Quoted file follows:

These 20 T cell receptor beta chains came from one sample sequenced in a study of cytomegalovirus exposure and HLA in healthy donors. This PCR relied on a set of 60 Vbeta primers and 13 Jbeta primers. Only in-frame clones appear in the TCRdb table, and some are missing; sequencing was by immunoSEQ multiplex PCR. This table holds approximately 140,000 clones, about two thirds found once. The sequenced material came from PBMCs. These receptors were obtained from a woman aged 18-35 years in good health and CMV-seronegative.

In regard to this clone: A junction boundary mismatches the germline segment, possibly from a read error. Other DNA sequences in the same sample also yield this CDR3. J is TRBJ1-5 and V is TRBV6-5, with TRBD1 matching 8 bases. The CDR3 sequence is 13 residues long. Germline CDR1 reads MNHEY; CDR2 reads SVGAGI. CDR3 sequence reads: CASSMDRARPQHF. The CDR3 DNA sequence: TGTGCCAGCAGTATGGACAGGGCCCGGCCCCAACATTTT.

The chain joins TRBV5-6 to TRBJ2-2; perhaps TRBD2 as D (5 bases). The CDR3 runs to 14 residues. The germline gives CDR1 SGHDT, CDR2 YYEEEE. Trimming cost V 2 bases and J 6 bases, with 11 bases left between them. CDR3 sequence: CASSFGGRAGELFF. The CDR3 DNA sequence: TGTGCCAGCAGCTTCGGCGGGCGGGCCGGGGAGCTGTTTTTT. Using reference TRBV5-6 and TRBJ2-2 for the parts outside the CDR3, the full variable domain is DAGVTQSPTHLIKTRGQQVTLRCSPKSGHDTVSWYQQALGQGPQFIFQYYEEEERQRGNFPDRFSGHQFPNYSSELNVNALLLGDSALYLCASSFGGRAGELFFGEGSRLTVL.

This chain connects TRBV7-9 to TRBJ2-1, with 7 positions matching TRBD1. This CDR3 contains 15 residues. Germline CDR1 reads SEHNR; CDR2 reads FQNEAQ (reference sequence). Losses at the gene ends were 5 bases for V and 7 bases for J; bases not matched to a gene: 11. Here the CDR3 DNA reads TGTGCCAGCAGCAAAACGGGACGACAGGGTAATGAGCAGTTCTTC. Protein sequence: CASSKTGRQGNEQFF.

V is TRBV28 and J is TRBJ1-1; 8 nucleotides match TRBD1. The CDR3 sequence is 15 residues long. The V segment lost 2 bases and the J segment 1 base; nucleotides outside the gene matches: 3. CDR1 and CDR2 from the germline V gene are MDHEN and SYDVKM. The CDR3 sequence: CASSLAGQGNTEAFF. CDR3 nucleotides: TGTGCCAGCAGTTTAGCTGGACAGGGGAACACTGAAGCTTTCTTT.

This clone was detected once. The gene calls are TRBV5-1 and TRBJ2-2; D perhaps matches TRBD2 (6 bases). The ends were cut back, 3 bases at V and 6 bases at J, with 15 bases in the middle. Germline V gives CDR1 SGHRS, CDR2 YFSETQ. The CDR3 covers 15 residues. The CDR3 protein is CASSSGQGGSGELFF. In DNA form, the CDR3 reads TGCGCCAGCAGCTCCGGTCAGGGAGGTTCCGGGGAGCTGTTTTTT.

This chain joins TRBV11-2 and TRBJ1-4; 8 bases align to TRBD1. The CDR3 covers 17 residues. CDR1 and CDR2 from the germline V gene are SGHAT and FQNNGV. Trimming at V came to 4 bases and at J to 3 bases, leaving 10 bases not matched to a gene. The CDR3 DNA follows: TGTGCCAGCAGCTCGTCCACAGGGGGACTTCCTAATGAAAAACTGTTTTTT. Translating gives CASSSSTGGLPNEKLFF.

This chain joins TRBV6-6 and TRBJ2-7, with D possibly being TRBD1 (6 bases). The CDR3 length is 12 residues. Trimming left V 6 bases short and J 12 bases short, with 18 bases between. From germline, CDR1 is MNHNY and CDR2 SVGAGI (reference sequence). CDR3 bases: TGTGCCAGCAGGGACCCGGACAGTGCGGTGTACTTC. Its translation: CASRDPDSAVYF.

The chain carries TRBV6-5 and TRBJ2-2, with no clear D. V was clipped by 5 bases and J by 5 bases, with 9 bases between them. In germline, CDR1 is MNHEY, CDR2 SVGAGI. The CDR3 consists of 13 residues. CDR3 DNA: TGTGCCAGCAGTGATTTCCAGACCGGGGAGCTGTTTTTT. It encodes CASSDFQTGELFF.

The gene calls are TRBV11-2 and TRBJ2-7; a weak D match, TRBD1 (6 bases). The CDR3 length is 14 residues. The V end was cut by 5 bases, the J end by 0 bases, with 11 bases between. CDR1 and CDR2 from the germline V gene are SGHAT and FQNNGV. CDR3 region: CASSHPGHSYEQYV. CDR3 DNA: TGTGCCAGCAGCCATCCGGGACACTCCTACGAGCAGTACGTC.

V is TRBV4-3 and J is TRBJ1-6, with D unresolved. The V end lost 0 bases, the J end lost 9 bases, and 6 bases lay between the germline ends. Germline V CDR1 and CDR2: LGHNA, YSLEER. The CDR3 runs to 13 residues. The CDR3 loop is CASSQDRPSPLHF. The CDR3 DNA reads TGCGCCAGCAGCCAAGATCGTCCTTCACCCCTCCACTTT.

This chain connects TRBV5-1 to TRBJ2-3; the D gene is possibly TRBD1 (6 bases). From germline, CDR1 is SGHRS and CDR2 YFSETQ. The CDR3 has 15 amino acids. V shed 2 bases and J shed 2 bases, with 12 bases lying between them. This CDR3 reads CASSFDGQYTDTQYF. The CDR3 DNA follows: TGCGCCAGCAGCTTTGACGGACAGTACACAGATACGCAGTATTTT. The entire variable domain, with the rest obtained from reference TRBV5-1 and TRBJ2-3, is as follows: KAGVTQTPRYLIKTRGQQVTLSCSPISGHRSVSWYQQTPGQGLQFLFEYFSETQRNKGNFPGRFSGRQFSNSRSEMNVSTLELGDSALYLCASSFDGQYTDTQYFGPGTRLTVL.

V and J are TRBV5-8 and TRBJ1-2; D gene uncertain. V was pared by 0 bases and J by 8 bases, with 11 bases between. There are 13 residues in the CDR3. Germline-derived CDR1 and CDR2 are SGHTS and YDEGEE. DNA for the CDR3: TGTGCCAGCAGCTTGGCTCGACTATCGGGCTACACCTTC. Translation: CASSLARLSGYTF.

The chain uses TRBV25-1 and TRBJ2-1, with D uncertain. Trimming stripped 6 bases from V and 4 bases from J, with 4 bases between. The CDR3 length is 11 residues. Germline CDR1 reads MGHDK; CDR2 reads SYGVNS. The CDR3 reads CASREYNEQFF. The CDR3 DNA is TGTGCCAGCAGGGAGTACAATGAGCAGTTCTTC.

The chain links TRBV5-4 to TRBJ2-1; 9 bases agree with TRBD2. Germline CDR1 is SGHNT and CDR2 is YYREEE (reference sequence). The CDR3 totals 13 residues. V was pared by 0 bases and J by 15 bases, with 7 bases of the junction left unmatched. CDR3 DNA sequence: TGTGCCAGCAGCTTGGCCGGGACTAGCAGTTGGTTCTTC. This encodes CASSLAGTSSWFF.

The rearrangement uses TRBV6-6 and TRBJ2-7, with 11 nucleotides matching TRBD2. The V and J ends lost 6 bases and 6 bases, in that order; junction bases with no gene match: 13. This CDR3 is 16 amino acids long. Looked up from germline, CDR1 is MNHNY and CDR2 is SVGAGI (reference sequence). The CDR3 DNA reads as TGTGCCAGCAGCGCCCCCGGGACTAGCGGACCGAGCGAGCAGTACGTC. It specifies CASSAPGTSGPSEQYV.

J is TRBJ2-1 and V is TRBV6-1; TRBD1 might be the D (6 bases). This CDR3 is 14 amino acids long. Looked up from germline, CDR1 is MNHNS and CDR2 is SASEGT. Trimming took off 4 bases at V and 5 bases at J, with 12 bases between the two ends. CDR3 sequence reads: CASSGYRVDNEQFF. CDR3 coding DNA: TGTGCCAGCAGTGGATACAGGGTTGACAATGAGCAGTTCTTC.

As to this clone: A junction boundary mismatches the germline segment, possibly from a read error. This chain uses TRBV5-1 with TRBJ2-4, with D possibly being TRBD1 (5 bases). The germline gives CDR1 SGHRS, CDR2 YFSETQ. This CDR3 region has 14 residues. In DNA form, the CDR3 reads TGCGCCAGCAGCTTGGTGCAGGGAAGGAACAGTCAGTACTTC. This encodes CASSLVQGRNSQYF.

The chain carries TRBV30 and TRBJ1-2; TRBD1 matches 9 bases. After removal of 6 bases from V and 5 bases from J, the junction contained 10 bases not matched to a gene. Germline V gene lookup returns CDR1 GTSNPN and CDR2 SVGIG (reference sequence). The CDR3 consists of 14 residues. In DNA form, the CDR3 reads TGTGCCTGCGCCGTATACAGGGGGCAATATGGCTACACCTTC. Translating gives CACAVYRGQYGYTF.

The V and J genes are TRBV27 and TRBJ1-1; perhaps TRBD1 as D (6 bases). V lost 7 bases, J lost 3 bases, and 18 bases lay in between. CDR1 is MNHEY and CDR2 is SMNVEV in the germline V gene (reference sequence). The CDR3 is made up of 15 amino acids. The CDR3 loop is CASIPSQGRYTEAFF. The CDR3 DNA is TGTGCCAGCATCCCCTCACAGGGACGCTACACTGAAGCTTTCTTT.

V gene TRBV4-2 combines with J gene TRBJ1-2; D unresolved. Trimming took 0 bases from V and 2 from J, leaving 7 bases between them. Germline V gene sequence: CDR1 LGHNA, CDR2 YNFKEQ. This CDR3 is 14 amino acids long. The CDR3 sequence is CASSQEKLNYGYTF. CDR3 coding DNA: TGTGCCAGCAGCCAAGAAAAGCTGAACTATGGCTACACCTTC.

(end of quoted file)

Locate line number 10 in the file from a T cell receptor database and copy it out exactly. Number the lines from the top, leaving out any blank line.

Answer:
The gene calls are TRBV11-2 and TRBJ2-7; a weak D match, TRBD1 (6 bases). The CDR3 length is 14 residues. The V end was cut by 5 bases, the J end by 0 bases, with 11 bases between. CDR1 and CDR2 from the germline V gene are SGHAT and FQNNGV. CDR3 region: CASSHPGHSYEQYV. CDR3 DNA: TGTGCCAGCAGCCATCCGGGACACTCCTACGAGCAGTACGTC.